Did I brick my minimosd 0.1?


I got the MinimOSD v0.1 from Ebay.

Used my FTDI 3.3v cable that I got from an earlier project (with an Arduiono pro mini.)

Connected to the OSD software, but got "Cannot talk to bootloader".

Since then I have tried a lot of things I found googling. I have also been using my AVRispMkII to upload the software and burn bootloader from Arduino.

I have successfully compiled the latest code in Arduino and at one point managed to upload it.

I also did the "Burn Bootloader" from Arduino, successfully.

I tried everything. Running avrdude to set fuses won't work, it makes a Timeout-error. Can't find my avrisp perhaps?

Then I started trying everything...

Anyway, as it stands now, the board only shows the red powerlight. The blue led never flashes anymore.

1. Did I brick it? Can you even brick it?

2. When burning the bootloader from Arduino, which type of board should I choose? There are only the Arduino Boards to choose from.

3. In general: Heeelp! *sobbing*. Help me start over. :/

Thanks in advance, 

Magnus, Swedish noob.

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  • Leaving this here for posterity since this is an issue that has plagued me and other MinimOSD owners for quite some time.


    There are many derivatives of the original architecture for the hardware and they may not all be wired the same way, but at least the components are common and we have a way to access the chip directly through the 6 pin ICSP header.

    I haven't determined the exact root cause of this, but it occurs after certain isolated firmware updates coupled with eeprom remappings which result in a "Failed to talk to Bootloader" issue.  Bear in mind this is separate from the "Reset button issue".  If you're using an FTDI adapter you are encouraged to connect the GRN/DTR line to the MinimOSD's GRN pin.  If you don't do that you have to precede each write to the board with a physical press of the reset button. (yes it's something silly like - click write to board -> press reset button -> watch the data fly).

    Anyway - if you do happen to brick your bootloader somehow you have 2 options for fixing it, both require soldering in straight pin headers to the ICSP pads to the right of the atmega 328p.

    Top row pins left to right are


    Bottom Row is

    GND | MOSI | Vcc (5v)

    That's a standard wiring configuration - so don't worry about having to plug them in in the right order.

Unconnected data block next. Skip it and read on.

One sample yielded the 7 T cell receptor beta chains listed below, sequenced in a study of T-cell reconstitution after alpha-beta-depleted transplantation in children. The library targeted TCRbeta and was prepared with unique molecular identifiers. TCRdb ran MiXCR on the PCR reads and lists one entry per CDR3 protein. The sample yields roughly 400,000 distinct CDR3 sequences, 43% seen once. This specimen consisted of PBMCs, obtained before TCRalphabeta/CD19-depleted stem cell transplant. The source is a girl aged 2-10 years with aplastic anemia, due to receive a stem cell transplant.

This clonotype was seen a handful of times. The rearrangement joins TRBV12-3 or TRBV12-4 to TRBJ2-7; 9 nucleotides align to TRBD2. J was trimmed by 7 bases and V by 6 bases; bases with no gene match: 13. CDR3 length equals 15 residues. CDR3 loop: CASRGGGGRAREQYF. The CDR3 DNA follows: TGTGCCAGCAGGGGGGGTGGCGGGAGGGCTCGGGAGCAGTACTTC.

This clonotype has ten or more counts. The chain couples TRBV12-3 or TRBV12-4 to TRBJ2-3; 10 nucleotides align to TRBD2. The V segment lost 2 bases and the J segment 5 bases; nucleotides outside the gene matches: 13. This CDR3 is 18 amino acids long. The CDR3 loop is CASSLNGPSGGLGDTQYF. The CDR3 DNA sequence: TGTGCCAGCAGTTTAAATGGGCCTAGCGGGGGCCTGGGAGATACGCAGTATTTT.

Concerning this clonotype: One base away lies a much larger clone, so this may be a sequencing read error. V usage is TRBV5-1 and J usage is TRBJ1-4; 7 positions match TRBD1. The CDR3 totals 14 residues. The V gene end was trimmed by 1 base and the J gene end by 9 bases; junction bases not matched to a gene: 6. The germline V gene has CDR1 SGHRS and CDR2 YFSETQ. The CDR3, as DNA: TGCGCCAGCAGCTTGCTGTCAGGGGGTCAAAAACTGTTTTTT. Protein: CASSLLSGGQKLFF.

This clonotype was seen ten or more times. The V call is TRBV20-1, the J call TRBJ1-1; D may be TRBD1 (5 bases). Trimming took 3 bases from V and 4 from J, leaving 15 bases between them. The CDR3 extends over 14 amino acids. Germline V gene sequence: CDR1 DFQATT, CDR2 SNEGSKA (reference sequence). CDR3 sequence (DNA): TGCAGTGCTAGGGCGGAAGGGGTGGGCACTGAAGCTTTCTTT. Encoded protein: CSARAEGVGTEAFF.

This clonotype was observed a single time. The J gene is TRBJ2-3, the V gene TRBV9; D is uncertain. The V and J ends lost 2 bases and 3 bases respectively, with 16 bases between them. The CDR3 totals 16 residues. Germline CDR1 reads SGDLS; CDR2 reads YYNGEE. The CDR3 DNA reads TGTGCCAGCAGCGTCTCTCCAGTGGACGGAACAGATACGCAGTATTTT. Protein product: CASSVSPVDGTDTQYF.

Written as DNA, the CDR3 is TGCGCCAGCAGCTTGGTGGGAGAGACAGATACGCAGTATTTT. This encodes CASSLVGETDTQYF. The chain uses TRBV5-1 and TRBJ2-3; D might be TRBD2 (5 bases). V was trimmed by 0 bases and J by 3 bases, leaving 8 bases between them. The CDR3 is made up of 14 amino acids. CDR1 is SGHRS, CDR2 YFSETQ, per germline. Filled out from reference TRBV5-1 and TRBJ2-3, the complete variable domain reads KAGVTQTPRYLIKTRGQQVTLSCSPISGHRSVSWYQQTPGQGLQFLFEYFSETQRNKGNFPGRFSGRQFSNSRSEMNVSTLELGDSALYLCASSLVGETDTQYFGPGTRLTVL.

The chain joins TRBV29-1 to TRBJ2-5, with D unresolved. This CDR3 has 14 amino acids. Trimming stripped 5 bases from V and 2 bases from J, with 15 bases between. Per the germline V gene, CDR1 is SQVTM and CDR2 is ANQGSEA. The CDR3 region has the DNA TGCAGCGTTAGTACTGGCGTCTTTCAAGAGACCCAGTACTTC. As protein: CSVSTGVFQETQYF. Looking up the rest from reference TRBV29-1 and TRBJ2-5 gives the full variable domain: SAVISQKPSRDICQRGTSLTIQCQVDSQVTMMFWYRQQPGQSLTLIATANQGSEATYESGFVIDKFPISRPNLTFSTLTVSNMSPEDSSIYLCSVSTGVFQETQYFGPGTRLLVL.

Next you need a USBASP programmer.  They're like $5 on ebay and they're an essential tool in any rc'rs toolkit. They typically come with a wire connector that goes to a 10pin header and a 6 pin ICSP (In Circuit Serial Programming) header.  That plugs directly into the ICSP header of the MinimOSD board.

    What this does is expose the programming pins of the chip which allows you access to change fuse bits (careful here) as well as upload hex files directly to the chip.

    Now the tricky part is - a firmware upload shouldn't brick the bootloader, they're in two separate areas of memory - yet I've seen enough of these posts that we know "something weird" is happening during the update process in very isolated cases.

    Anyway - option 1 is reset the fuses and see if that does the trick.  You will need a copy of avrdude command line executables loaded

    If you want to read the fuse bits - the command is simply

    avrdude -c USBASP -p m328p -U lfuse:r:-:h 

    Breaking that down

    -c USBASP - use USBASP as the serial device (swap out for whatever you're using)

    -p m328p - target is an Atmega328p

    -U flash command - in this case - read the lfuse and print to stout in Hex (you can use "i" in place of "h" also for different output)

    if you're using any other programmer, like an arduino for instance you will need to add -P switch to designate what port you're connecting your programmer to (for example -P COM7 or  -P usb)

    If your settings don't read FF DA 05 for the low, high and extended fuses then something's wrong.

    To write the fuse bits:

    avrdude -c USBASP -p m328p -U lfuse:w:0xFF hfuse:w:0xDA efuse:w:0x05

    ( for reference this step rarely works for me, but I'm leaving it here because it has for others)

    If you can't even connect to the board then you something's REALLY wrong and that's typical of a case where the bootloader gets corrupted.

    If that happens - you need to fire up the Arduino SDK and reflash the bootloader using the steps in the link I posted earlier.

    So yeah just to recap: 

    1) make sure you're not dealing with the reset issue first (verify that 5 pins are connected over ftdi

    2) check the fuses

    3) write the fuses

    4) reflash the bootloader

    I recreated this entire process using an Arduino as an ISP programmer, and as much fun as that was - I wouldn't recommend that for the average user...spend $5 and get the right tool to save you some headaches...If you want to see the Arduino process - I posted that as well in the link above.

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